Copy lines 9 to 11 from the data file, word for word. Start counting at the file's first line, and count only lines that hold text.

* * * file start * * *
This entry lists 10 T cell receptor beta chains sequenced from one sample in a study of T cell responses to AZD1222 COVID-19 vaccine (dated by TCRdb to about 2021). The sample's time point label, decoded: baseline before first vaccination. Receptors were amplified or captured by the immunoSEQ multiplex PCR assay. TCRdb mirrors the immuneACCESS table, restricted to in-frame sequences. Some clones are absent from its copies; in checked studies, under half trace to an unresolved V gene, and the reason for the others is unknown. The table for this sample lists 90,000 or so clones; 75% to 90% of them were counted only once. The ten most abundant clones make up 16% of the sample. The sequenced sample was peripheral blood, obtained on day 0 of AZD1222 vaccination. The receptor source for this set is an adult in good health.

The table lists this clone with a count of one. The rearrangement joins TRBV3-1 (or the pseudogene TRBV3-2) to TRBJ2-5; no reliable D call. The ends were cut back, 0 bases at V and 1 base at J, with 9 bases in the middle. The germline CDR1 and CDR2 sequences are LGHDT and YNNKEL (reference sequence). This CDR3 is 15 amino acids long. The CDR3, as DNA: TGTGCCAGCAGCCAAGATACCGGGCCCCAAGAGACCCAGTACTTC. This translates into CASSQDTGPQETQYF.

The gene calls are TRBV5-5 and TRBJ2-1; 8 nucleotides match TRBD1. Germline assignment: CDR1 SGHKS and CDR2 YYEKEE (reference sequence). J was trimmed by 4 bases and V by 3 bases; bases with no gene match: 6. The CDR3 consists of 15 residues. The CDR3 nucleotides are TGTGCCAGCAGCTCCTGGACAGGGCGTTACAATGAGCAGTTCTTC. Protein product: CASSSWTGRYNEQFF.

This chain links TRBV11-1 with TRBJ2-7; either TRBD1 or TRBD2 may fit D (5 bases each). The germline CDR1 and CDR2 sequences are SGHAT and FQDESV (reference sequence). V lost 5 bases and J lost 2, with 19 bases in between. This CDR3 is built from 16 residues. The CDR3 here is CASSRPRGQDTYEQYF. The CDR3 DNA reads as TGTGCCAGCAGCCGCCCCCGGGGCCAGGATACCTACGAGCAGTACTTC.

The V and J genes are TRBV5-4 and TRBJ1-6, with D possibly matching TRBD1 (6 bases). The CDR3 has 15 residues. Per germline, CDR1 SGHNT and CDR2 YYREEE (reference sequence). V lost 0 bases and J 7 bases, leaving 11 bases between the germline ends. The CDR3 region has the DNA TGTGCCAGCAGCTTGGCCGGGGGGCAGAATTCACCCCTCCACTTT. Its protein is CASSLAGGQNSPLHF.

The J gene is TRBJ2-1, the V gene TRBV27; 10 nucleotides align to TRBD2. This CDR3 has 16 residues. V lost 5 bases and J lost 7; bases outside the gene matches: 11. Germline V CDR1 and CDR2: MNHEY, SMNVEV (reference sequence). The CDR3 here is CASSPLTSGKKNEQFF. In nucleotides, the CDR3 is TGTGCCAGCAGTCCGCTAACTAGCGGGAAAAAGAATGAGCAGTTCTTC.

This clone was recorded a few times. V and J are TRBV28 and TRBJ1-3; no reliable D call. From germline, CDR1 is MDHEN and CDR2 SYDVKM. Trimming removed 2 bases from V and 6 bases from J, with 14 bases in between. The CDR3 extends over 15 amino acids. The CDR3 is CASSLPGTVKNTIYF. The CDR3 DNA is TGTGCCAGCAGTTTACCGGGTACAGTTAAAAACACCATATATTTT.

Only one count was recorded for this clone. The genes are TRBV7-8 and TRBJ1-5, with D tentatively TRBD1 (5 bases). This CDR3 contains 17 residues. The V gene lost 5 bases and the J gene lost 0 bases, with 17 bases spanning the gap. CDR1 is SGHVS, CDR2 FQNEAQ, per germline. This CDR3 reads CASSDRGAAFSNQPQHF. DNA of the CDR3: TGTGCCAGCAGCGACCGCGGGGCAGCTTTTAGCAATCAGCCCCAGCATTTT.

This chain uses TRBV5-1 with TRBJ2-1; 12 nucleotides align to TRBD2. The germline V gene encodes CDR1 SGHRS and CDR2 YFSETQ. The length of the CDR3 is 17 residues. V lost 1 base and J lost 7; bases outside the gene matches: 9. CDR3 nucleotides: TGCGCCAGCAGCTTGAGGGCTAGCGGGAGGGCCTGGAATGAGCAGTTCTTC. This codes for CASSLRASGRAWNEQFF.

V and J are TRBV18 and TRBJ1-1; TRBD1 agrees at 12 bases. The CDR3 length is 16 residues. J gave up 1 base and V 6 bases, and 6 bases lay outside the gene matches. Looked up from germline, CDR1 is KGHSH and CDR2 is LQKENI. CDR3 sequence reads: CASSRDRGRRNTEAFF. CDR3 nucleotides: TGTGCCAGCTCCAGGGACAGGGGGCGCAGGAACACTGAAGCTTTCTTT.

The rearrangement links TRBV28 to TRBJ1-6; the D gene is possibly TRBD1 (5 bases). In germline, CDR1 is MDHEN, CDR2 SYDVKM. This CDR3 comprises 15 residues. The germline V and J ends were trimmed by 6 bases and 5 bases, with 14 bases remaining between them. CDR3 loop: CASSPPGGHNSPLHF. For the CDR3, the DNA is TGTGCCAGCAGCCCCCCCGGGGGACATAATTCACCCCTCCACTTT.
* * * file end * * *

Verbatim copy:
This chain uses TRBV5-1 with TRBJ2-1; 12 nucleotides align to TRBD2. The germline V gene encodes CDR1 SGHRS and CDR2 YFSETQ. The length of the CDR3 is 17 residues. V lost 1 base and J lost 7; bases outside the gene matches: 9. CDR3 nucleotides: TGCGCCAGCAGCTTGAGGGCTAGCGGGAGGGCCTGGAATGAGCAGTTCTTC. This codes for CASSLRASGRAWNEQFF.

V and J are TRBV18 and TRBJ1-1; TRBD1 agrees at 12 bases. The CDR3 length is 16 residues. J gave up 1 base and V 6 bases, and 6 bases lay outside the gene matches. Looked up from germline, CDR1 is KGHSH and CDR2 is LQKENI. CDR3 sequence reads: CASSRDRGRRNTEAFF. CDR3 nucleotides: TGTGCCAGCTCCAGGGACAGGGGGCGCAGGAACACTGAAGCTTTCTTT.

The rearrangement links TRBV28 to TRBJ1-6; the D gene is possibly TRBD1 (5 bases). In germline, CDR1 is MDHEN, CDR2 SYDVKM. This CDR3 comprises 15 residues. The germline V and J ends were trimmed by 6 bases and 5 bases, with 14 bases remaining between them. CDR3 loop: CASSPPGGHNSPLHF. For the CDR3, the DNA is TGTGCCAGCAGCCCCCCCGGGGGACATAATTCACCCCTCCACTTT.